LINCOLN — The new head of Nebraska’s largest state agency named good fiscal management, good procurement and contracting processes and good staff as key concerns Thursday.

Dannette Smith took over as the Department of Health and Human Services chief executive officer last month.

On Thursday, she outlined her vision for the agency at a confirmation hearing before the Legislature’s Health and Human Services Committee.

She said that vision starts with improving the agency’s foundation.

“I think an organization that has a strong infrastructure can do any type of program,” Smith said. “We have got to make sure the infrastructure is in place.”

Starting from that base, she said, she wants to create an integrated service delivery system, which would bring together multiple pieces of the agency to better serve Nebraskans.

Smith also told the committee that HHS officials need to be realistic about the programs they are implementing and transparent about what can and cannot be accomplished.

Regarding specific issues, Smith said the agency is committed to successfully implementing Medicaid expansion.

Voters last fall approved a law expanding the program to an estimated 94,000 more low-income Nebraskans. The law calls for HHS to submit an expansion plan to the federal government by April 1.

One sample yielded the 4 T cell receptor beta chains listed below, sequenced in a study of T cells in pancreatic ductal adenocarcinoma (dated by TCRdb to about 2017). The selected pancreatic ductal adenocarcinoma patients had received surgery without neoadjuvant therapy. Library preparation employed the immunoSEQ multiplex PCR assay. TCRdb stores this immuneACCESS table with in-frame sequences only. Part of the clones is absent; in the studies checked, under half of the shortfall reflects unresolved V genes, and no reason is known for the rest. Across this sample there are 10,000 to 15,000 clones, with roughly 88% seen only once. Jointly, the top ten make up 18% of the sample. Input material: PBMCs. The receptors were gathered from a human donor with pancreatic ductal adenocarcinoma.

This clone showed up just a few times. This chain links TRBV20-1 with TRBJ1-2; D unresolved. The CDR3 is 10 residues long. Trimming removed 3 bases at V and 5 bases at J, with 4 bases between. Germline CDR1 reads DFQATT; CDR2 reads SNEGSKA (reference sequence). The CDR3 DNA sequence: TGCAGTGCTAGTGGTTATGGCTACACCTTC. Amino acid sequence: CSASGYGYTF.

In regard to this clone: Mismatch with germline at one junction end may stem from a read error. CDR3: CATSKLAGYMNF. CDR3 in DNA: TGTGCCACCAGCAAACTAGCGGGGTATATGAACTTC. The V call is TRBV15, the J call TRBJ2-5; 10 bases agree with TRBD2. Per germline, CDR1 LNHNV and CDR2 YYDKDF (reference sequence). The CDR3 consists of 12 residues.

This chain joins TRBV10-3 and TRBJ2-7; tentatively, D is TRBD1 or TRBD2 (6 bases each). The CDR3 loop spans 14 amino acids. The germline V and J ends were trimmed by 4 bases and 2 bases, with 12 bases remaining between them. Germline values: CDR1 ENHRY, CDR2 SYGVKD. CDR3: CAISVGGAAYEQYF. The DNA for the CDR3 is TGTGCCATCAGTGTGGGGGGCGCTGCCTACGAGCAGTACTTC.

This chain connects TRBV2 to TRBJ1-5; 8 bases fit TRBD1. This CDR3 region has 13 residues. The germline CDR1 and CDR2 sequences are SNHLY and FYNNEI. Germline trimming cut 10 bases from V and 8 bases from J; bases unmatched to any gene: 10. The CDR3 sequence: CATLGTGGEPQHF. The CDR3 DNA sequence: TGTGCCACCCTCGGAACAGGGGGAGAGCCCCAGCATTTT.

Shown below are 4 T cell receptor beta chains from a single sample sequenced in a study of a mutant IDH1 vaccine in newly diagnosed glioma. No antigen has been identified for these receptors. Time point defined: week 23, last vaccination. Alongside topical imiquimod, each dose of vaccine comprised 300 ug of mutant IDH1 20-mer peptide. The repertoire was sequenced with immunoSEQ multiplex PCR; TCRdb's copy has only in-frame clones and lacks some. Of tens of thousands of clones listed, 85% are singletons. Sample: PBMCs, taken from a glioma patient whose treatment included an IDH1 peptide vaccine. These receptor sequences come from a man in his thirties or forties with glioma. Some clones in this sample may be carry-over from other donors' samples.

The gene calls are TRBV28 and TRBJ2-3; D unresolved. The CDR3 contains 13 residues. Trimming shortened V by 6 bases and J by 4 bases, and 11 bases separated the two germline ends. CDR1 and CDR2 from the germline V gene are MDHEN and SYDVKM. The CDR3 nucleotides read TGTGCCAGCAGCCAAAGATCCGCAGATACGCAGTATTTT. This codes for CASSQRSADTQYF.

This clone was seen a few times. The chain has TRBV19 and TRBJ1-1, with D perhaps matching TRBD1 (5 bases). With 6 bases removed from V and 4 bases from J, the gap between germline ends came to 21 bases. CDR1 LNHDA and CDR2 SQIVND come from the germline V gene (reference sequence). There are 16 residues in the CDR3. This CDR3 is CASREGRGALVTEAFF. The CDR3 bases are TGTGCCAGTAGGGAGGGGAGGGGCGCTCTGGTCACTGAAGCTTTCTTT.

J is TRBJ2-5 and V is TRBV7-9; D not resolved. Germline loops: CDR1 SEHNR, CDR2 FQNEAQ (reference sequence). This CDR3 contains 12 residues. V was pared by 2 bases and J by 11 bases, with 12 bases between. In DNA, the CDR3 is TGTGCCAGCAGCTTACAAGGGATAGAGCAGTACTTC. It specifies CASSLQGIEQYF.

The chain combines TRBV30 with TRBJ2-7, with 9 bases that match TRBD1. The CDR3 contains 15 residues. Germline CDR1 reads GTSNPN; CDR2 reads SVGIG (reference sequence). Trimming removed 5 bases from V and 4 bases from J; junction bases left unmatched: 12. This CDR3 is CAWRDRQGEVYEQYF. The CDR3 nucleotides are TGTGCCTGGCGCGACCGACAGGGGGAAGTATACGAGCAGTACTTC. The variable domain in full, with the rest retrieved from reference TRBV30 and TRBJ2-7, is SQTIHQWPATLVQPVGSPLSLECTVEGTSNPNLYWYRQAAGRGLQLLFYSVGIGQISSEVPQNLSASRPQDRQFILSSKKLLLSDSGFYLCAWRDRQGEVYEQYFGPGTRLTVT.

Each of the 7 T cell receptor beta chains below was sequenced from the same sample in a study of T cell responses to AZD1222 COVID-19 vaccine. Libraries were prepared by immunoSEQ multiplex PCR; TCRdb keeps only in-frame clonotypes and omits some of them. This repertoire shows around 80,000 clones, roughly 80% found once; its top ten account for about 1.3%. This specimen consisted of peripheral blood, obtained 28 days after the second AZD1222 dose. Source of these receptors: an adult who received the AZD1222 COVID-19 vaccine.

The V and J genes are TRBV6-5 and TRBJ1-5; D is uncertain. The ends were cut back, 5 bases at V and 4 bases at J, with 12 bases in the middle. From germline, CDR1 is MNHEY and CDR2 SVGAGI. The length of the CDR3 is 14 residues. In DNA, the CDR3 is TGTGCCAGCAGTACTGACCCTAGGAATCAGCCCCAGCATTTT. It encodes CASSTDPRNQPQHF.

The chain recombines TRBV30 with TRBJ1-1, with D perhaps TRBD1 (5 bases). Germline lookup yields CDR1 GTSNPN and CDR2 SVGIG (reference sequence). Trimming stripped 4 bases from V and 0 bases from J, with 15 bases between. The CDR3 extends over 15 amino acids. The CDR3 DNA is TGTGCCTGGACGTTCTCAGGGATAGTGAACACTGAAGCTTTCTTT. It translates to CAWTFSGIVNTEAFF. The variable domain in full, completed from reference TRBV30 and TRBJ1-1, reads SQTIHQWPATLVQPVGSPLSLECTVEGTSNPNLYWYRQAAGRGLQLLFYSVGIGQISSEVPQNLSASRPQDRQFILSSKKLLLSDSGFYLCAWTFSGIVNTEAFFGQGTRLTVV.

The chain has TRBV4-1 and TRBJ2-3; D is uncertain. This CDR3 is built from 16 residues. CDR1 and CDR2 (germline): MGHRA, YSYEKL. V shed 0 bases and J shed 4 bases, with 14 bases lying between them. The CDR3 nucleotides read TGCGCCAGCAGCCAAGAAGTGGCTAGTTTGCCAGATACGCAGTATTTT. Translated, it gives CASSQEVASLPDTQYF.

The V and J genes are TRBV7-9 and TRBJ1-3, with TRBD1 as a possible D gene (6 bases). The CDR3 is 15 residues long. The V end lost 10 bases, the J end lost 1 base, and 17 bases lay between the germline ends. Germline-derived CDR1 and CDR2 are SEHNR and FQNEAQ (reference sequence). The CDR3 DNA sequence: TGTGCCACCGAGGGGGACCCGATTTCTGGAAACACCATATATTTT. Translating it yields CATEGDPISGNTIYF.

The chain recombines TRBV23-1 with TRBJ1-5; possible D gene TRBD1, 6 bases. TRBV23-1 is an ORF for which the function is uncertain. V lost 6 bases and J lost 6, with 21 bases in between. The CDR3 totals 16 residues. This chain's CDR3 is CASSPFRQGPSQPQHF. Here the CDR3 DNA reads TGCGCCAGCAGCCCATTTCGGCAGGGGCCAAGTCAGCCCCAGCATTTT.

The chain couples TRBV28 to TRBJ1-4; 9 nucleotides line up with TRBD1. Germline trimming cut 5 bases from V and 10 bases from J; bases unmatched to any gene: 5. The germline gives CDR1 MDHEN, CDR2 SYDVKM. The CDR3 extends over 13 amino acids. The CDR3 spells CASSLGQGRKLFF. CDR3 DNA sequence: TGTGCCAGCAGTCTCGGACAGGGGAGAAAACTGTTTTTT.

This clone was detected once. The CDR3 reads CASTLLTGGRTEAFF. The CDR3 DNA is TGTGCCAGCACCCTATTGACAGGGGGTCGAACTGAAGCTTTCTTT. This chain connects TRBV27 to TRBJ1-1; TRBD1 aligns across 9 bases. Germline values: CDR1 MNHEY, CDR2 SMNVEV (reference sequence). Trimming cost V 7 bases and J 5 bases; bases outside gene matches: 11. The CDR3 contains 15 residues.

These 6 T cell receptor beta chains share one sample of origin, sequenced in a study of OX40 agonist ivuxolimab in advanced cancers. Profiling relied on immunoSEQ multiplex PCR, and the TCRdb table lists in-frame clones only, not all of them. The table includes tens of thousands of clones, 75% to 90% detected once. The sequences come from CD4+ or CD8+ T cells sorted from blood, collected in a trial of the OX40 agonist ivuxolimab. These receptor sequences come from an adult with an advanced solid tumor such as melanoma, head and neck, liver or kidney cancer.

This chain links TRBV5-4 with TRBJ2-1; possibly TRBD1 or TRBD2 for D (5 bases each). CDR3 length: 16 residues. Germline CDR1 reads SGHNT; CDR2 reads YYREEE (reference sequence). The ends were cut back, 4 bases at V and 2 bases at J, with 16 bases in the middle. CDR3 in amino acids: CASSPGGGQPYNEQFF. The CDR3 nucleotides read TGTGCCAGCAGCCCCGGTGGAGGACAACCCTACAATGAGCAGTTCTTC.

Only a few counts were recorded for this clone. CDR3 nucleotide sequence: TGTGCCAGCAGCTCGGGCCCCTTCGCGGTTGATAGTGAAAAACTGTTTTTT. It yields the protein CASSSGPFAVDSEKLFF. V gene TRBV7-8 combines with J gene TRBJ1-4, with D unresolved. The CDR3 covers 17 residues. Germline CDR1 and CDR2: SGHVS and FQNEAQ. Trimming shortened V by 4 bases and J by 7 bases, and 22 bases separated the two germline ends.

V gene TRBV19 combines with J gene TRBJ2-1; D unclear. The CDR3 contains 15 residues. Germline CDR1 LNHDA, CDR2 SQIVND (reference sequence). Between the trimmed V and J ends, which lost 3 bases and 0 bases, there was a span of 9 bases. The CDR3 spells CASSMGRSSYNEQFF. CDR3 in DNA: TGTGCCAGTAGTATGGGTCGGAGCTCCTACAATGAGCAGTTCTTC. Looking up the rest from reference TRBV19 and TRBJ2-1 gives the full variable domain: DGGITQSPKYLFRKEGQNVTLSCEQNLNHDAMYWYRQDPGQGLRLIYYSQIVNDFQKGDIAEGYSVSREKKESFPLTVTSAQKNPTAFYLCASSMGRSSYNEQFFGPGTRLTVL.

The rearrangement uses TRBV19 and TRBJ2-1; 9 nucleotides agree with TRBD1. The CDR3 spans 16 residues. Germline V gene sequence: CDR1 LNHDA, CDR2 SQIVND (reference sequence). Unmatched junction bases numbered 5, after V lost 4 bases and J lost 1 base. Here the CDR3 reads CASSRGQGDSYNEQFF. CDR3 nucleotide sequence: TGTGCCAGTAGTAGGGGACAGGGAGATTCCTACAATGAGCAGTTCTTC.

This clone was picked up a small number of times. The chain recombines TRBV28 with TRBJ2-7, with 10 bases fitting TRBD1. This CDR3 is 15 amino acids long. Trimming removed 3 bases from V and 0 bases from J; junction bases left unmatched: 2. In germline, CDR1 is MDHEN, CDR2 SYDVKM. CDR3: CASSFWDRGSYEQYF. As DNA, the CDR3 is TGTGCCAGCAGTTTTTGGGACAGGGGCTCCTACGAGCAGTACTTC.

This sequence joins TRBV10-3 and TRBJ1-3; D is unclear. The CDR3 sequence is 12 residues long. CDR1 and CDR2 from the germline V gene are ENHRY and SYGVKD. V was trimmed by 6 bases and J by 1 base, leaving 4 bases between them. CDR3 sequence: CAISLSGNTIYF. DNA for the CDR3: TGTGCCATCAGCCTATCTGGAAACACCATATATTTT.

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In her last job, Smith said, she was involved when Virginia expanded its Medicaid program.

Smith previously worked as director of the Virginia Beach Department of Human Services.

She called the expansion an “exciting time” for that agency. She said the agency prepared by doing outreach to the community and training for workers.

Smith also drew on her Virginia experience in answering a question from State Sen. Sara Howard of Omaha about creating a plan for getting people with disabilities into the community.

Nebraska is among 16 states without such a plan, called an Olmstead plan after a pivotal U.S. Supreme Court case.

Smith said Virginia was forced by the courts to develop an Olmstead plan and start implementing it.

She said she hopes to avoid a similar lawsuit in Nebraska by getting a plan completed this year and implementation underway by 2020.

Gov. Pete Ricketts chose Smith following a national search to replace former CEO Courtney Phillips. Smith takes over an agency that touches the lives of nearly every Nebraskan in some way — and one that has had numerous struggles.

The agency has an annual budget of $3.6 billion, including both state and federal funds, and employs nearly 5,100 people in five divisions — behavioral health, children and family services, developmental disabilities, Medicaid and long-term care, and public health.

In Virginia Beach, Smith was in charge of about 1,300 employees and a budget of more than $120 million a year in an agency with programs in behavioral health, developmental disability services, child welfare and other social services.

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Martha Stoddard keeps legislators honest from The World-Herald's Lincoln bureau, where she covers news from the State Capitol. Follow her on Twitter @StoddardOWH. Phone: 402-473-9583.

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